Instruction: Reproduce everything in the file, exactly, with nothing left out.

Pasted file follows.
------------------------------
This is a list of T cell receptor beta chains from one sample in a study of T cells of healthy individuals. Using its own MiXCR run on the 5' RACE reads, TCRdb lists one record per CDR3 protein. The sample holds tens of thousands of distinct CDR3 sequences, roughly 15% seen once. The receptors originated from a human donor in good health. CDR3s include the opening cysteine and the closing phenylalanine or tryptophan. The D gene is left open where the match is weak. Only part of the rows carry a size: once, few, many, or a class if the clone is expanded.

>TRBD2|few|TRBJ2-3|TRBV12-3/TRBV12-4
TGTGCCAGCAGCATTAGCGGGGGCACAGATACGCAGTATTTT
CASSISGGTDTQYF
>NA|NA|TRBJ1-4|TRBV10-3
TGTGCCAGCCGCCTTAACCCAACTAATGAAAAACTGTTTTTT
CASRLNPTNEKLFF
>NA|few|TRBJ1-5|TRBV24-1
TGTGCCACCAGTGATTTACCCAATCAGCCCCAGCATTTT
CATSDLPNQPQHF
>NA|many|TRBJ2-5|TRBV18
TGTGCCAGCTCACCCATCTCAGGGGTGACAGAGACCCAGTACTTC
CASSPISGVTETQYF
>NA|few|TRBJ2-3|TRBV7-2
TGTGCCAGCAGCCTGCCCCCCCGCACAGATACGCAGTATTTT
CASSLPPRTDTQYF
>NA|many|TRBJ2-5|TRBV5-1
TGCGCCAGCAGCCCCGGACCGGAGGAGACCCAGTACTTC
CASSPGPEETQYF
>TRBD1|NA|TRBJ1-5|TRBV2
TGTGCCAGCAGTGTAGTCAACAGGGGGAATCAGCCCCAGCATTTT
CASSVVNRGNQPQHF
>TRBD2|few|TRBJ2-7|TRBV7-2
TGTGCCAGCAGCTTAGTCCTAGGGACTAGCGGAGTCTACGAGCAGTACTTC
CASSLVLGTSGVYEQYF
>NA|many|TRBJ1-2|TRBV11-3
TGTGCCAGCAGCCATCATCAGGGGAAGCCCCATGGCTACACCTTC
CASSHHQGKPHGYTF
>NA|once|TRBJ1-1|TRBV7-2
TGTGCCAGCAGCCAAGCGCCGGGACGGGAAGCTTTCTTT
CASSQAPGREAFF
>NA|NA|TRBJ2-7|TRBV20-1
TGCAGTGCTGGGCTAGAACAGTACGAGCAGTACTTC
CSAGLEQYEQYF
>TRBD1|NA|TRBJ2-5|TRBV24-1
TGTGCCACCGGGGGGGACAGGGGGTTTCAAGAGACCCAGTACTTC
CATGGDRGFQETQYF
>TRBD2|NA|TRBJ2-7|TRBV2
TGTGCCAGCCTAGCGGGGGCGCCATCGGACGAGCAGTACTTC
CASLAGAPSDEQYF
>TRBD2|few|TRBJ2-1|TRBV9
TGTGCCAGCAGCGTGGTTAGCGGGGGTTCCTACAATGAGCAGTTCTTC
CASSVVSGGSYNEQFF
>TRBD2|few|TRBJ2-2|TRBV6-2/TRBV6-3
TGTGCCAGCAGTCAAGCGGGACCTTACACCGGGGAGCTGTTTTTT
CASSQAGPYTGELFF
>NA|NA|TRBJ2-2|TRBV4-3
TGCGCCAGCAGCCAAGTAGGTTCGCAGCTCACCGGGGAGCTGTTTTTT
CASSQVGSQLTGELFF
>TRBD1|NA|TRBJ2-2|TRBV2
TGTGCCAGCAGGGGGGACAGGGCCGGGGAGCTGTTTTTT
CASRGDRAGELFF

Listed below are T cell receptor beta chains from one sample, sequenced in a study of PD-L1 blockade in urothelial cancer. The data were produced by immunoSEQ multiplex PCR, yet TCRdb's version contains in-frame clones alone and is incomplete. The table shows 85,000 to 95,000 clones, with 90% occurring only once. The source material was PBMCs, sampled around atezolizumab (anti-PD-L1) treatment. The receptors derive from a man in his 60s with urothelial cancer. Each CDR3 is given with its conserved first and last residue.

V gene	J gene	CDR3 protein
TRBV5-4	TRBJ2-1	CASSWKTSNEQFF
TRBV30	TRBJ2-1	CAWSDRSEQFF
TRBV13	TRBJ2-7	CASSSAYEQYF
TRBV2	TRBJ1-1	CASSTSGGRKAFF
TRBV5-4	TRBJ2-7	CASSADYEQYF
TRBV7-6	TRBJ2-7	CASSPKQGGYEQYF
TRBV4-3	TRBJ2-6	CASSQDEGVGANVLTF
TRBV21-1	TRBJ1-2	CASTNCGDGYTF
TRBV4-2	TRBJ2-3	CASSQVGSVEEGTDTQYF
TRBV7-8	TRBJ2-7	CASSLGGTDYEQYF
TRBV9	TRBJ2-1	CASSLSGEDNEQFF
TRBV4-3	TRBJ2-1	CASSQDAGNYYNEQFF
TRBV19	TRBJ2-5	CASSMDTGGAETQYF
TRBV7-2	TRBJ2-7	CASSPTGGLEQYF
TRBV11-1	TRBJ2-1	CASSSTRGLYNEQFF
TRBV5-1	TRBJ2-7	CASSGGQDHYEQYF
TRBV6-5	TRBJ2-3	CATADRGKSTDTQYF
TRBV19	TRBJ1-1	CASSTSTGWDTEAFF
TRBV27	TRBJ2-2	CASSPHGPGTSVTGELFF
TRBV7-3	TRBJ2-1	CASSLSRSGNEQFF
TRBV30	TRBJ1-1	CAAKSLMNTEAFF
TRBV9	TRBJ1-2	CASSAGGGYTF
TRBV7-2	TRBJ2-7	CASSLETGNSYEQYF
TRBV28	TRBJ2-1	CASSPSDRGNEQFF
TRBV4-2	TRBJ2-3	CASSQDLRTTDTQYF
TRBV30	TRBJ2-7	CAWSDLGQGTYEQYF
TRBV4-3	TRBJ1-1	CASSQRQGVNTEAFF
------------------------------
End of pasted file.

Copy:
This is a list of T cell receptor beta chains from one sample in a study of T cells of healthy individuals. Using its own MiXCR run on the 5' RACE reads, TCRdb lists one record per CDR3 protein. The sample holds tens of thousands of distinct CDR3 sequences, roughly 15% seen once. The receptors originated from a human donor in good health. CDR3s include the opening cysteine and the closing phenylalanine or tryptophan. The D gene is left open where the match is weak. Only part of the rows carry a size: once, few, many, or a class if the clone is expanded.

>TRBD2|few|TRBJ2-3|TRBV12-3/TRBV12-4
TGTGCCAGCAGCATTAGCGGGGGCACAGATACGCAGTATTTT
CASSISGGTDTQYF
>NA|NA|TRBJ1-4|TRBV10-3
TGTGCCAGCCGCCTTAACCCAACTAATGAAAAACTGTTTTTT
CASRLNPTNEKLFF
>NA|few|TRBJ1-5|TRBV24-1
TGTGCCACCAGTGATTTACCCAATCAGCCCCAGCATTTT
CATSDLPNQPQHF
>NA|many|TRBJ2-5|TRBV18
TGTGCCAGCTCACCCATCTCAGGGGTGACAGAGACCCAGTACTTC
CASSPISGVTETQYF
>NA|few|TRBJ2-3|TRBV7-2
TGTGCCAGCAGCCTGCCCCCCCGCACAGATACGCAGTATTTT
CASSLPPRTDTQYF
>NA|many|TRBJ2-5|TRBV5-1
TGCGCCAGCAGCCCCGGACCGGAGGAGACCCAGTACTTC
CASSPGPEETQYF
>TRBD1|NA|TRBJ1-5|TRBV2
TGTGCCAGCAGTGTAGTCAACAGGGGGAATCAGCCCCAGCATTTT
CASSVVNRGNQPQHF
>TRBD2|few|TRBJ2-7|TRBV7-2
TGTGCCAGCAGCTTAGTCCTAGGGACTAGCGGAGTCTACGAGCAGTACTTC
CASSLVLGTSGVYEQYF
>NA|many|TRBJ1-2|TRBV11-3
TGTGCCAGCAGCCATCATCAGGGGAAGCCCCATGGCTACACCTTC
CASSHHQGKPHGYTF
>NA|once|TRBJ1-1|TRBV7-2
TGTGCCAGCAGCCAAGCGCCGGGACGGGAAGCTTTCTTT
CASSQAPGREAFF
>NA|NA|TRBJ2-7|TRBV20-1
TGCAGTGCTGGGCTAGAACAGTACGAGCAGTACTTC
CSAGLEQYEQYF
>TRBD1|NA|TRBJ2-5|TRBV24-1
TGTGCCACCGGGGGGGACAGGGGGTTTCAAGAGACCCAGTACTTC
CATGGDRGFQETQYF
>TRBD2|NA|TRBJ2-7|TRBV2
TGTGCCAGCCTAGCGGGGGCGCCATCGGACGAGCAGTACTTC
CASLAGAPSDEQYF
>TRBD2|few|TRBJ2-1|TRBV9
TGTGCCAGCAGCGTGGTTAGCGGGGGTTCCTACAATGAGCAGTTCTTC
CASSVVSGGSYNEQFF
>TRBD2|few|TRBJ2-2|TRBV6-2/TRBV6-3
TGTGCCAGCAGTCAAGCGGGACCTTACACCGGGGAGCTGTTTTTT
CASSQAGPYTGELFF
>NA|NA|TRBJ2-2|TRBV4-3
TGCGCCAGCAGCCAAGTAGGTTCGCAGCTCACCGGGGAGCTGTTTTTT
CASSQVGSQLTGELFF
>TRBD1|NA|TRBJ2-2|TRBV2
TGTGCCAGCAGGGGGGACAGGGCCGGGGAGCTGTTTTTT
CASRGDRAGELFF

Listed below are T cell receptor beta chains from one sample, sequenced in a study of PD-L1 blockade in urothelial cancer. The data were produced by immunoSEQ multiplex PCR, yet TCRdb's version contains in-frame clones alone and is incomplete. The table shows 85,000 to 95,000 clones, with 90% occurring only once. The source material was PBMCs, sampled around atezolizumab (anti-PD-L1) treatment. The receptors derive from a man in his 60s with urothelial cancer. Each CDR3 is given with its conserved first and last residue.

V gene	J gene	CDR3 protein
TRBV5-4	TRBJ2-1	CASSWKTSNEQFF
TRBV30	TRBJ2-1	CAWSDRSEQFF
TRBV13	TRBJ2-7	CASSSAYEQYF
TRBV2	TRBJ1-1	CASSTSGGRKAFF
TRBV5-4	TRBJ2-7	CASSADYEQYF
TRBV7-6	TRBJ2-7	CASSPKQGGYEQYF
TRBV4-3	TRBJ2-6	CASSQDEGVGANVLTF
TRBV21-1	TRBJ1-2	CASTNCGDGYTF
TRBV4-2	TRBJ2-3	CASSQVGSVEEGTDTQYF
TRBV7-8	TRBJ2-7	CASSLGGTDYEQYF
TRBV9	TRBJ2-1	CASSLSGEDNEQFF
TRBV4-3	TRBJ2-1	CASSQDAGNYYNEQFF
TRBV19	TRBJ2-5	CASSMDTGGAETQYF
TRBV7-2	TRBJ2-7	CASSPTGGLEQYF
TRBV11-1	TRBJ2-1	CASSSTRGLYNEQFF
TRBV5-1	TRBJ2-7	CASSGGQDHYEQYF
TRBV6-5	TRBJ2-3	CATADRGKSTDTQYF
TRBV19	TRBJ1-1	CASSTSTGWDTEAFF
TRBV27	TRBJ2-2	CASSPHGPGTSVTGELFF
TRBV7-3	TRBJ2-1	CASSLSRSGNEQFF
TRBV30	TRBJ1-1	CAAKSLMNTEAFF
TRBV9	TRBJ1-2	CASSAGGGYTF
TRBV7-2	TRBJ2-7	CASSLETGNSYEQYF
TRBV28	TRBJ2-1	CASSPSDRGNEQFF
TRBV4-2	TRBJ2-3	CASSQDLRTTDTQYF
TRBV30	TRBJ2-7	CAWSDLGQGTYEQYF
TRBV4-3	TRBJ1-1	CASSQRQGVNTEAFF